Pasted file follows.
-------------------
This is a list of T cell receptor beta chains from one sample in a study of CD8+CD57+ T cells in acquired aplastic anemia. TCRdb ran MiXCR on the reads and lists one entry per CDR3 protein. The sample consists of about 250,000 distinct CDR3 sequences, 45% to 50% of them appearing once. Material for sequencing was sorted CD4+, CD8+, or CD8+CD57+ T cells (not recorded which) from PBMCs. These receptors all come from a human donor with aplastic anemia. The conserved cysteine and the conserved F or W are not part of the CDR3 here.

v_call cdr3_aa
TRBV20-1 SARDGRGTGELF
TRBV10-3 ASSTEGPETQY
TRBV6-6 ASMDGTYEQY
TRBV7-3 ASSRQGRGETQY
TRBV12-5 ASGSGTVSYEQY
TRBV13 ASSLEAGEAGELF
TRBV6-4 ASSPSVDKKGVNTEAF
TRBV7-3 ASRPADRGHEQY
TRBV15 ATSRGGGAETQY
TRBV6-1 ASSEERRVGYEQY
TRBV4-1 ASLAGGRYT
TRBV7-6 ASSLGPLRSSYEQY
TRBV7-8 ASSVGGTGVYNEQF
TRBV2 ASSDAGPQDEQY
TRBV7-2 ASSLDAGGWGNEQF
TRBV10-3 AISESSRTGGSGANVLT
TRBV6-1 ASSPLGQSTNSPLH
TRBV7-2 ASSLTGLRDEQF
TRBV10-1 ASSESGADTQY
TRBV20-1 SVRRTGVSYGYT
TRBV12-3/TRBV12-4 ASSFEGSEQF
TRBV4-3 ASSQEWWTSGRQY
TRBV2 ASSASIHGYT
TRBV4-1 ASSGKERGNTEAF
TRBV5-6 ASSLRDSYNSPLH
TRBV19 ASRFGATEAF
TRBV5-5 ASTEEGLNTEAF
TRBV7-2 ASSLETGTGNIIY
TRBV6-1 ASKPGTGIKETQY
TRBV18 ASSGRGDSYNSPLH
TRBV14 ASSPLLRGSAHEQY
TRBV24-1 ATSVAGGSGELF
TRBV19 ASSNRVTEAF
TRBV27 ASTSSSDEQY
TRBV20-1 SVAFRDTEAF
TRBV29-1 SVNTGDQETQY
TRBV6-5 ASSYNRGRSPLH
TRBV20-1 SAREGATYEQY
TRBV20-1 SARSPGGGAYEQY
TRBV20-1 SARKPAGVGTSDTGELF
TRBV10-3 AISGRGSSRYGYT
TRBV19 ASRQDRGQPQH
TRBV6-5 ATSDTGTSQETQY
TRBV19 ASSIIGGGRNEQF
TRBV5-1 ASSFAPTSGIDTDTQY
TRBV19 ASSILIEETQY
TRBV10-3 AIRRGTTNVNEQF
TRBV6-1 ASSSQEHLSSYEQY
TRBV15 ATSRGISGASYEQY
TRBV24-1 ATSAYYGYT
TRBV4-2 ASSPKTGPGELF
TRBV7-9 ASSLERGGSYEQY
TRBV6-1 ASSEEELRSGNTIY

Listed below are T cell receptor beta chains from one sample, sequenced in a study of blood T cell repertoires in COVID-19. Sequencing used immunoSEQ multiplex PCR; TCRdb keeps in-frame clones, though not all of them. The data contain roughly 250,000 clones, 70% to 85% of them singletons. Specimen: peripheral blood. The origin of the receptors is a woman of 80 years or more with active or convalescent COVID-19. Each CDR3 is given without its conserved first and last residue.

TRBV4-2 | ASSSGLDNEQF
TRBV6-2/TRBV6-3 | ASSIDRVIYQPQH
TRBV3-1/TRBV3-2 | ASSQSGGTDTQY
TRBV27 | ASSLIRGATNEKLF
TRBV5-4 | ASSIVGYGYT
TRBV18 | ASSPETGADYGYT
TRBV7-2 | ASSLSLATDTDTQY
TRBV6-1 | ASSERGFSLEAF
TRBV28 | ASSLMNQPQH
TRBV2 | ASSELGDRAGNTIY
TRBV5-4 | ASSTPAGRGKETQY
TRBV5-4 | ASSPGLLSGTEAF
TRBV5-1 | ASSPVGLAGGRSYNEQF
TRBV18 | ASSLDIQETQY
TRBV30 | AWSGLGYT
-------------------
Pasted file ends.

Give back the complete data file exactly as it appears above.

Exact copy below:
This is a list of T cell receptor beta chains from one sample in a study of CD8+CD57+ T cells in acquired aplastic anemia. TCRdb ran MiXCR on the reads and lists one entry per CDR3 protein. The sample consists of about 250,000 distinct CDR3 sequences, 45% to 50% of them appearing once. Material for sequencing was sorted CD4+, CD8+, or CD8+CD57+ T cells (not recorded which) from PBMCs. These receptors all come from a human donor with aplastic anemia. The conserved cysteine and the conserved F or W are not part of the CDR3 here.

v_call cdr3_aa
TRBV20-1 SARDGRGTGELF
TRBV10-3 ASSTEGPETQY
TRBV6-6 ASMDGTYEQY
TRBV7-3 ASSRQGRGETQY
TRBV12-5 ASGSGTVSYEQY
TRBV13 ASSLEAGEAGELF
TRBV6-4 ASSPSVDKKGVNTEAF
TRBV7-3 ASRPADRGHEQY
TRBV15 ATSRGGGAETQY
TRBV6-1 ASSEERRVGYEQY
TRBV4-1 ASLAGGRYT
TRBV7-6 ASSLGPLRSSYEQY
TRBV7-8 ASSVGGTGVYNEQF
TRBV2 ASSDAGPQDEQY
TRBV7-2 ASSLDAGGWGNEQF
TRBV10-3 AISESSRTGGSGANVLT
TRBV6-1 ASSPLGQSTNSPLH
TRBV7-2 ASSLTGLRDEQF
TRBV10-1 ASSESGADTQY
TRBV20-1 SVRRTGVSYGYT
TRBV12-3/TRBV12-4 ASSFEGSEQF
TRBV4-3 ASSQEWWTSGRQY
TRBV2 ASSASIHGYT
TRBV4-1 ASSGKERGNTEAF
TRBV5-6 ASSLRDSYNSPLH
TRBV19 ASRFGATEAF
TRBV5-5 ASTEEGLNTEAF
TRBV7-2 ASSLETGTGNIIY
TRBV6-1 ASKPGTGIKETQY
TRBV18 ASSGRGDSYNSPLH
TRBV14 ASSPLLRGSAHEQY
TRBV24-1 ATSVAGGSGELF
TRBV19 ASSNRVTEAF
TRBV27 ASTSSSDEQY
TRBV20-1 SVAFRDTEAF
TRBV29-1 SVNTGDQETQY
TRBV6-5 ASSYNRGRSPLH
TRBV20-1 SAREGATYEQY
TRBV20-1 SARSPGGGAYEQY
TRBV20-1 SARKPAGVGTSDTGELF
TRBV10-3 AISGRGSSRYGYT
TRBV19 ASRQDRGQPQH
TRBV6-5 ATSDTGTSQETQY
TRBV19 ASSIIGGGRNEQF
TRBV5-1 ASSFAPTSGIDTDTQY
TRBV19 ASSILIEETQY
TRBV10-3 AIRRGTTNVNEQF
TRBV6-1 ASSSQEHLSSYEQY
TRBV15 ATSRGISGASYEQY
TRBV24-1 ATSAYYGYT
TRBV4-2 ASSPKTGPGELF
TRBV7-9 ASSLERGGSYEQY
TRBV6-1 ASSEEELRSGNTIY

Listed below are T cell receptor beta chains from one sample, sequenced in a study of blood T cell repertoires in COVID-19. Sequencing used immunoSEQ multiplex PCR; TCRdb keeps in-frame clones, though not all of them. The data contain roughly 250,000 clones, 70% to 85% of them singletons. Specimen: peripheral blood. The origin of the receptors is a woman of 80 years or more with active or convalescent COVID-19. Each CDR3 is given without its conserved first and last residue.

TRBV4-2 | ASSSGLDNEQF
TRBV6-2/TRBV6-3 | ASSIDRVIYQPQH
TRBV3-1/TRBV3-2 | ASSQSGGTDTQY
TRBV27 | ASSLIRGATNEKLF
TRBV5-4 | ASSIVGYGYT
TRBV18 | ASSPETGADYGYT
TRBV7-2 | ASSLSLATDTDTQY
TRBV6-1 | ASSERGFSLEAF
TRBV28 | ASSLMNQPQH
TRBV2 | ASSELGDRAGNTIY
TRBV5-4 | ASSTPAGRGKETQY
TRBV5-4 | ASSPGLLSGTEAF
TRBV5-1 | ASSPVGLAGGRSYNEQF
TRBV18 | ASSLDIQETQY
TRBV30 | AWSGLGYT